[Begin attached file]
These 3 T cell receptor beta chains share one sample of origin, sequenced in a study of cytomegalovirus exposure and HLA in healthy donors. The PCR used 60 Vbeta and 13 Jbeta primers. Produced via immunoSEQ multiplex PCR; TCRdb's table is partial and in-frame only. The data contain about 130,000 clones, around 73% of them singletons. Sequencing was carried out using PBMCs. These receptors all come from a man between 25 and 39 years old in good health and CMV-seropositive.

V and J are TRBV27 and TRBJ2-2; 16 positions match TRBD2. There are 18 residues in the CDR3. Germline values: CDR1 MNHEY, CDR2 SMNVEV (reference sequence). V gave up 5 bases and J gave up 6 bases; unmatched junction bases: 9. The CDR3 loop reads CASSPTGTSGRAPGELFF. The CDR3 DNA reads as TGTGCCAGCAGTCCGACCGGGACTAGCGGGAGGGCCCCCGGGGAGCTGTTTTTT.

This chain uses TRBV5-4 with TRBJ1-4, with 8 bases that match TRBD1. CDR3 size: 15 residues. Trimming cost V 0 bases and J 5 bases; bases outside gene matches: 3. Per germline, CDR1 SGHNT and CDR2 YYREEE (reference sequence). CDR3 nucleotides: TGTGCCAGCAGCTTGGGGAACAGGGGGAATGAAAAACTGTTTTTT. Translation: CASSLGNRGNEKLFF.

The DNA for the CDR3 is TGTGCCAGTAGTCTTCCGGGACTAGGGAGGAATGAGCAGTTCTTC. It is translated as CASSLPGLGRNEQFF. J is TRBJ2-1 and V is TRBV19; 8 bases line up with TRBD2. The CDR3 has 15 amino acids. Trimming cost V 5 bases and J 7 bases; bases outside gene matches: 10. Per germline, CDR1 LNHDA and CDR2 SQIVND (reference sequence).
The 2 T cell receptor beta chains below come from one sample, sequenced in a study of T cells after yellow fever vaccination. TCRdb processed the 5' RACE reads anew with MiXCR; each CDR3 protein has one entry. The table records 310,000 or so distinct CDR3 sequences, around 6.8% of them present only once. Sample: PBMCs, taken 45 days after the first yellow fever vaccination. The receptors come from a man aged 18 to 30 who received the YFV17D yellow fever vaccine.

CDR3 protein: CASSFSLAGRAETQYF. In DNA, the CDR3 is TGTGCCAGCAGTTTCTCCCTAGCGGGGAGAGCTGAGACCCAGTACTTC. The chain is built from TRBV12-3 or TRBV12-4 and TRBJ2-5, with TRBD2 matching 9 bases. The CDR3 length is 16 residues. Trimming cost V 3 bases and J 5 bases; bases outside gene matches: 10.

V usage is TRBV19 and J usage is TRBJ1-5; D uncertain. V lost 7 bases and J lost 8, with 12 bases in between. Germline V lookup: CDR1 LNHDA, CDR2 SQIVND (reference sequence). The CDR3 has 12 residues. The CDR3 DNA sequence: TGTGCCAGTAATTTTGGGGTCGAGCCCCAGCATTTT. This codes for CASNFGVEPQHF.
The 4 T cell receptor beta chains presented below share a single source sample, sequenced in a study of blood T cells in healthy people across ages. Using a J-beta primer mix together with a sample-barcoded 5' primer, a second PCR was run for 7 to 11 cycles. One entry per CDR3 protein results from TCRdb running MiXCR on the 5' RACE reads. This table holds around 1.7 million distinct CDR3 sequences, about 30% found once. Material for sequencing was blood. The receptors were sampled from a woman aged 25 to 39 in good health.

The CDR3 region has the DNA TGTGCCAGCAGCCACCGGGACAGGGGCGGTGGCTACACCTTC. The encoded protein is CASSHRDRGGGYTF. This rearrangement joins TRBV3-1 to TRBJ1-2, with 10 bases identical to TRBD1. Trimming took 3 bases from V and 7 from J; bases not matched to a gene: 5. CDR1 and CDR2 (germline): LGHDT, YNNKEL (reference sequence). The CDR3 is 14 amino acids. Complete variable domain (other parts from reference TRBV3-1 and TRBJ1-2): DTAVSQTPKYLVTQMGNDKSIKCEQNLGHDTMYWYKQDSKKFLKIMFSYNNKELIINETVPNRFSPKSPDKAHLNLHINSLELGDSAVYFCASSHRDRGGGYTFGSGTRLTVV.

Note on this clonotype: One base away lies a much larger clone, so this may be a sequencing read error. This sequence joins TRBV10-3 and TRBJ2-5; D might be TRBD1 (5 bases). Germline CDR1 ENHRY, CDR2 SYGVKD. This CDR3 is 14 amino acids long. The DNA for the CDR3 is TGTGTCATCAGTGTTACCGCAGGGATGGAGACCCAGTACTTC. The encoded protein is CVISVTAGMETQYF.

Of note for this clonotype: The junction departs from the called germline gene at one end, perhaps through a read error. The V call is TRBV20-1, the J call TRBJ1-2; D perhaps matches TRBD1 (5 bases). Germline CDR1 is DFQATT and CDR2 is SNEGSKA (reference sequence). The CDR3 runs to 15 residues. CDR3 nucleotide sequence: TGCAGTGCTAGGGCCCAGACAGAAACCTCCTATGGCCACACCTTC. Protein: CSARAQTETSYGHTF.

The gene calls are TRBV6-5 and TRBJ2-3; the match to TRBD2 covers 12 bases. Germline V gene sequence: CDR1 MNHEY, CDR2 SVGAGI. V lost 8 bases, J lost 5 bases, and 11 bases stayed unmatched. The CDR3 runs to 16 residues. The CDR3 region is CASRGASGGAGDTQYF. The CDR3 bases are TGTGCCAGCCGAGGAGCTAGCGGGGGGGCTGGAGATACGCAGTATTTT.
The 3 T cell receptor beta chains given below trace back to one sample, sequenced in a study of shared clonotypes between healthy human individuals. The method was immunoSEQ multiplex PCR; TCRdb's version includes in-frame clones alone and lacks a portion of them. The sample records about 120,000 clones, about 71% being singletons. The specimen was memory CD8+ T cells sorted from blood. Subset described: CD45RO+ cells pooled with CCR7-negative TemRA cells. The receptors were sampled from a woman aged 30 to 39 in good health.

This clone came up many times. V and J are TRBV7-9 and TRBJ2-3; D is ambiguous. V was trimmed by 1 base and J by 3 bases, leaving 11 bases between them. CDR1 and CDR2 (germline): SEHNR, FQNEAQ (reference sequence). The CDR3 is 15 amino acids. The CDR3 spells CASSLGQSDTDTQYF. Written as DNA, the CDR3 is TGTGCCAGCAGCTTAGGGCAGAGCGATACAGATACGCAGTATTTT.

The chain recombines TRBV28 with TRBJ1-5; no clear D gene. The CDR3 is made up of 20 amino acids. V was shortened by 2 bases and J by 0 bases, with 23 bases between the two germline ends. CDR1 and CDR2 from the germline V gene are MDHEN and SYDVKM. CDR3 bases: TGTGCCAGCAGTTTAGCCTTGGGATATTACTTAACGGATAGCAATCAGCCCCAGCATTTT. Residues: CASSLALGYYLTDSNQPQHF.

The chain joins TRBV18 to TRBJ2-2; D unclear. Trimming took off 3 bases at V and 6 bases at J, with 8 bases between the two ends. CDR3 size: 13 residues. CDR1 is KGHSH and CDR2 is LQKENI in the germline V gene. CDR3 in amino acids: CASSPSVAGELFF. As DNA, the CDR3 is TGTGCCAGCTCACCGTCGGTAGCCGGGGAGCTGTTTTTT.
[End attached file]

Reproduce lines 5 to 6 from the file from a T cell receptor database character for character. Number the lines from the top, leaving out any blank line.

The 2 T cell receptor beta chains below come from one sample, sequenced in a study of T cells after yellow fever vaccination. TCRdb processed the 5' RACE reads anew with MiXCR; each CDR3 protein has one entry. The table records 310,000 or so distinct CDR3 sequences, around 6.8% of them present only once. Sample: PBMCs, taken 45 days after the first yellow fever vaccination. The receptors come from a man aged 18 to 30 who received the YFV17D yellow fever vaccine.

CDR3 protein: CASSFSLAGRAETQYF. In DNA, the CDR3 is TGTGCCAGCAGTTTCTCCCTAGCGGGGAGAGCTGAGACCCAGTACTTC. The chain is built from TRBV12-3 or TRBV12-4 and TRBJ2-5, with TRBD2 matching 9 bases. The CDR3 length is 16 residues. Trimming cost V 3 bases and J 5 bases; bases outside gene matches: 10.